She is also a big SHIRT TALES fan.
Find her on twitter at @biscuitkitten.
The Heiress (1949)
I love Olivia de Havilland, Montgomery Clift, Miriam Hopkins, and director William Wyler…but it wasn’t until last year that I saw The Heiress for the first time. Opening night of the TCM Classic Film Festival, Eddie Muller of the Film Noir Foundation introduced the Academy Award winning classic. He assured us that we made the right decision to attend the screening by saying: “Always go with Wyler.” Excellent advice.The Heiress is an exceptional film with career-defining performances from de Havilland and Clift, and an amazing comeback for Hopkins in a supporting role. The evolution of de Havilland’s character Catherine Sloper is complex and gloriously triumphant. And when she says the famous line“Yes, I can be very cruel. I have been taught by masters,” the festival audience collectively cheered.
John Frankenheimer. James Wong Howe. Rock Hudson.Seconds.
Whoa. What a genuinely creepy, gorgeous film with a terrific performance by Rock Hudson. Prior to this, Hudson was known more for his romantic comedies and three-hanky Douglas Sirk melodramas than cerebral thrillers. Secondstakes the concept of “mid-life crisis” to a really terrifying, depraved place. The stereotypical mid-life behaviors one thinks of: sports cars, young mistresses, new hair… can’t hold a candle to the drastic actions taken by the hopelessly depressed Arthur Hamilton.
One of the most anticipated screenings of the 2014 TCM Film Festival was William Friedkin’s “resurrected,” newly restoredSorcerer— a masterful re-imagination of Henri-Georges Clouzot’s The Wages of Fear (1953). On-hand to introduce the film to a sold-out crowd at the TCL Chinese Theatre (formerly Grauman’s Chinese), Friedkin recounted the disastrous opening in 1977 (it played for a week at Grauman’s before being knocked out by some movie called Star Wars), and the years of navigating through complicated rights issues to complete the restoration and re-release. The story is relatively simple: four men (all from various parts of the world and criminal backgrounds) are hiding out in a South American village. They are offered the chance to earn a lot of money, but with one teensy little catch: they must haul nitroglycerin. For 250 miles. Through the jungle.
Sorcerer is a gloriously terrifying thriller that just works. There is an incredible scene where the two trucks must cross a raging river by a rickety wooden bridge. Of course no sane person would ever think of crossing a bridge like this, with or without nitroglycerin. But these are desperate men seeking some kind of redemption for their past sins. This scene has very little dialogue—the sounds of shifting gears, engines revving, tires spinning. And rain. Lots and lots of rain. It’s a long, difficult, maddening sequence; Friedkin wastes nothing.At the end of the scene, the festival audience let out a collective sigh. My friend and I both looked at one another and mouthed “holy sh….” Sorcerer was released on blu-ray last year and it’s a must-own. A tip: make sure you crank up the volume for the eerie Tangerine Dream soundtrack and the Academy Award nominated sound effects.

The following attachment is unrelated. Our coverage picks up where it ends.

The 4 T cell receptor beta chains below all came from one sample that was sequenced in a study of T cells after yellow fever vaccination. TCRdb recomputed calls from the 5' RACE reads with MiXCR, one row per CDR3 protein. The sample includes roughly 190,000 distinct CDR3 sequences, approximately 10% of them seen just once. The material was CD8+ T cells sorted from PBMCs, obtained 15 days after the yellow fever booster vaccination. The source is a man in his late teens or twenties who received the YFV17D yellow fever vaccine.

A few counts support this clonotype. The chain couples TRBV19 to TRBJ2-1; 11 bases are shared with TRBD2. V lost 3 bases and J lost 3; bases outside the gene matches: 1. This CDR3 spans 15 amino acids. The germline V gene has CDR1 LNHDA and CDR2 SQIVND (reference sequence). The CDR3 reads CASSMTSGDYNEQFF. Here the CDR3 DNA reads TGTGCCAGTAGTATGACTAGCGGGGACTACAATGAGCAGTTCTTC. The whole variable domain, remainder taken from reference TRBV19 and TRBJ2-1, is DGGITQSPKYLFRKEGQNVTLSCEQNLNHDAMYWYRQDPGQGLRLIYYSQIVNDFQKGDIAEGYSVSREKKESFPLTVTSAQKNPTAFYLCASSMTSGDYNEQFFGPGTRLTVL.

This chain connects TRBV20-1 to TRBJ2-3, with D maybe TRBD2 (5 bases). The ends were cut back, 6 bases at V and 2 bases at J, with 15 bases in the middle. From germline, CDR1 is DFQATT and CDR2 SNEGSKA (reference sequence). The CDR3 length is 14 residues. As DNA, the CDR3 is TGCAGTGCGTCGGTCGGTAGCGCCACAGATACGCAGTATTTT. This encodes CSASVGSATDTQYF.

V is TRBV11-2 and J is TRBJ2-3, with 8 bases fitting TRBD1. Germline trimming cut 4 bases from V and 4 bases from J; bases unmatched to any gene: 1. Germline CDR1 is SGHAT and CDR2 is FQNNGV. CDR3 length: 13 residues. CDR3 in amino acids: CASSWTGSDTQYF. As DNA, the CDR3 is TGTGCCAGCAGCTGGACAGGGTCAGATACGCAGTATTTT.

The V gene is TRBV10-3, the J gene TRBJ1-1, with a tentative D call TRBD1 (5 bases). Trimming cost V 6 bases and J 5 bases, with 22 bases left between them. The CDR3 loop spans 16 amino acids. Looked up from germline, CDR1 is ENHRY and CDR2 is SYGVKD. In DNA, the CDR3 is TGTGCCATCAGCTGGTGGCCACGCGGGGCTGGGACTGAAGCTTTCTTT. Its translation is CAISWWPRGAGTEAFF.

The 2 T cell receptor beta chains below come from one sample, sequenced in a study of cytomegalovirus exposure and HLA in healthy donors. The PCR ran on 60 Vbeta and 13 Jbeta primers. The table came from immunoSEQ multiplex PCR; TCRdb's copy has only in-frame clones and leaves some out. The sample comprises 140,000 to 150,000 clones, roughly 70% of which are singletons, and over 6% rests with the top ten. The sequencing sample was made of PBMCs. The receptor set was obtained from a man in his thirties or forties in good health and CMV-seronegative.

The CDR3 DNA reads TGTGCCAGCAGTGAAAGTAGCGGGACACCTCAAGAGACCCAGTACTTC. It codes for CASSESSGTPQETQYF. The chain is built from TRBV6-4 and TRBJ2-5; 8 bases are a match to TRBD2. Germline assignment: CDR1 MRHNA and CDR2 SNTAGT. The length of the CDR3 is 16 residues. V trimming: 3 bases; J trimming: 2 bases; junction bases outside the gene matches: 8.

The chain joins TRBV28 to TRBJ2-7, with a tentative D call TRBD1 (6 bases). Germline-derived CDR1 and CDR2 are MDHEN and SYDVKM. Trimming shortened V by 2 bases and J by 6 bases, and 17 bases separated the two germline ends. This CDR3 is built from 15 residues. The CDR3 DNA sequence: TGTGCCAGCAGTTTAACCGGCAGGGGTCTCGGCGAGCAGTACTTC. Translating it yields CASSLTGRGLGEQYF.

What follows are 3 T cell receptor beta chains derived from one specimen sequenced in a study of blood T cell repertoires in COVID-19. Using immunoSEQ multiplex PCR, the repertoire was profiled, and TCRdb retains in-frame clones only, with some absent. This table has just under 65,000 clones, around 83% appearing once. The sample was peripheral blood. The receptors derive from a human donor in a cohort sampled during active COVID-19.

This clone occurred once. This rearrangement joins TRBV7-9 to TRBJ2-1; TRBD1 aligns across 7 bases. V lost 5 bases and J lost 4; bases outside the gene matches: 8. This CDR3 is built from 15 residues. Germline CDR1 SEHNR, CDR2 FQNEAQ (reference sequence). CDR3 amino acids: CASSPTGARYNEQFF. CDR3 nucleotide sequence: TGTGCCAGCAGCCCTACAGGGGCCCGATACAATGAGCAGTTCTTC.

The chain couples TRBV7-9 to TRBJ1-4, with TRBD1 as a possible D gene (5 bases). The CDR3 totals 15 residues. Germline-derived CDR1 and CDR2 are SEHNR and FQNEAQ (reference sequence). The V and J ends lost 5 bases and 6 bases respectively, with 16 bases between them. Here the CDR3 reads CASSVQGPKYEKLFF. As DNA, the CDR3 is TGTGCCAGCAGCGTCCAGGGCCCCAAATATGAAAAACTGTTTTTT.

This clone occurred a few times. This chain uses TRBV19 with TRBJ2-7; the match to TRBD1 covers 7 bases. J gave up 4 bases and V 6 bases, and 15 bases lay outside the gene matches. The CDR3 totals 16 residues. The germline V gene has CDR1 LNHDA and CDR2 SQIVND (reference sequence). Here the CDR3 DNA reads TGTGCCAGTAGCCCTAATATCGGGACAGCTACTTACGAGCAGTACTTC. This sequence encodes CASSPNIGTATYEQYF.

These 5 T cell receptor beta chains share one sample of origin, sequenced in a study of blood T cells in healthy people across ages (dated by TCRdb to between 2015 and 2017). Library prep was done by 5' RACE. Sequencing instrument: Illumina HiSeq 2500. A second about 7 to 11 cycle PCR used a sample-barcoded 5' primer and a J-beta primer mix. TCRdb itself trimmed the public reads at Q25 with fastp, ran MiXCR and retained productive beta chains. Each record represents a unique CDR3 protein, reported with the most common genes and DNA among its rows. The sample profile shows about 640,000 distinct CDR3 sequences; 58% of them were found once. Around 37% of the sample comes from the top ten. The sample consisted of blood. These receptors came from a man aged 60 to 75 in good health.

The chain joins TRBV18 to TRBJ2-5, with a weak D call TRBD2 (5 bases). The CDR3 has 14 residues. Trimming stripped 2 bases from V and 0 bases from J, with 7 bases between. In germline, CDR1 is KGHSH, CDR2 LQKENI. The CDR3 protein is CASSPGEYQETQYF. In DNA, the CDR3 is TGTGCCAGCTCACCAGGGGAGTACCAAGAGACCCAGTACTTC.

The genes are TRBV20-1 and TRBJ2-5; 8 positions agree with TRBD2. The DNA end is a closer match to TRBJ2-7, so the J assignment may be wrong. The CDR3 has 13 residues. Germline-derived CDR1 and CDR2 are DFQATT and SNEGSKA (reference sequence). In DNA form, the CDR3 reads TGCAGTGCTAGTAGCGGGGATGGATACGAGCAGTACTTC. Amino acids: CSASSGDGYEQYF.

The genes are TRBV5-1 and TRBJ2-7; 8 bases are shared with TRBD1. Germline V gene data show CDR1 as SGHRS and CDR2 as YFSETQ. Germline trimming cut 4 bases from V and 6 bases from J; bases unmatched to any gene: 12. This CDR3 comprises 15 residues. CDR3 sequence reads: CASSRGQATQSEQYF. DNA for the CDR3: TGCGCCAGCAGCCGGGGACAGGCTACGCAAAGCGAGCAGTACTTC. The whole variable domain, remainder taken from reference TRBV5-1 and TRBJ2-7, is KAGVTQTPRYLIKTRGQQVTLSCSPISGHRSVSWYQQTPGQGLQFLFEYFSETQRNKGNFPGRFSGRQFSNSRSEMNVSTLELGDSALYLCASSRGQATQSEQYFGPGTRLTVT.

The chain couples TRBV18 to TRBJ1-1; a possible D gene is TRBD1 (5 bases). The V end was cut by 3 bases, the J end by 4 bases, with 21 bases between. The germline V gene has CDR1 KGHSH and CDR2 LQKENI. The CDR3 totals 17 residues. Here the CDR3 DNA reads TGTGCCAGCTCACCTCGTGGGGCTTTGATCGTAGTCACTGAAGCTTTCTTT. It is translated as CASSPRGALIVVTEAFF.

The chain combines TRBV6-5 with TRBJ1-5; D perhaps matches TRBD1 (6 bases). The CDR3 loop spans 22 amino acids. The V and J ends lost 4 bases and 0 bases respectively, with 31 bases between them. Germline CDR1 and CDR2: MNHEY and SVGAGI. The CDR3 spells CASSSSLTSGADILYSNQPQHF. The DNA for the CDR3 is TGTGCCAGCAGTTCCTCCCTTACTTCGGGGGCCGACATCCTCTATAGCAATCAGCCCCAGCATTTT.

Several years ago, I saw my first Akira Kurosawa film: the post-WWII Stray Dog (1949) with Toshiro Mifune and Takashi Shimura, both of whom worked with Kurosawa many times. Ever since then, I’ve been working my way through the director’s impressive and varied filmography. Last September, one of our Landmark Theaters in Atlanta held a special 35mm screening of Ran—a visually stunning, epic adaptation of William Shakespeare’s King Lear. A story of betrayal, brutality, regret, Ran is definitely one of Kurosawa’s absolute best. In the past few years, Criterion has been re-issuing some of the director’s titles on blu-ray. Hopefully Ran will be next.
The Visitor (1979)
Oh, The Visitor. What a batshit-insane, star-studded movie. It’s all here, folks:
Glenn Ford as a detective (ok, that’s about right). Lance Henriksen as the bad guy (again, sounds about right). Shelley Winters as a child-slapping nanny (no surprise there!). Sam Peckinpah as an OB/GYN (hmm, ok…). John Huston as some sort of demonic-child whisperer from another planet who uses his cool swagger, personal groovin’ soundtrack, and birds to defeat the powers of evil (now we’re getting somewhere!). And can’t forget Franco Nero’s benevolent Space Jesus and a late-seventies Atlanta. Oh how she shines!
I saw this cinematic wonder at a small screening in an art gallery here in Atlanta, sponsored by local microcinema organization Contraband Cinema, with help from TCM’s Millie De Chirico. Paige Connor, who played the evil child Katy Collins, was in attendance (she’s got a great sense of humor about the whole thing). The Visitor premiered on TCM last summer as part of their TCM Underground series, and was recently released on blu-ray. For those who are curious but don’t want to blind buy (although you really should), it’s also currently available to stream on Amazon Prime.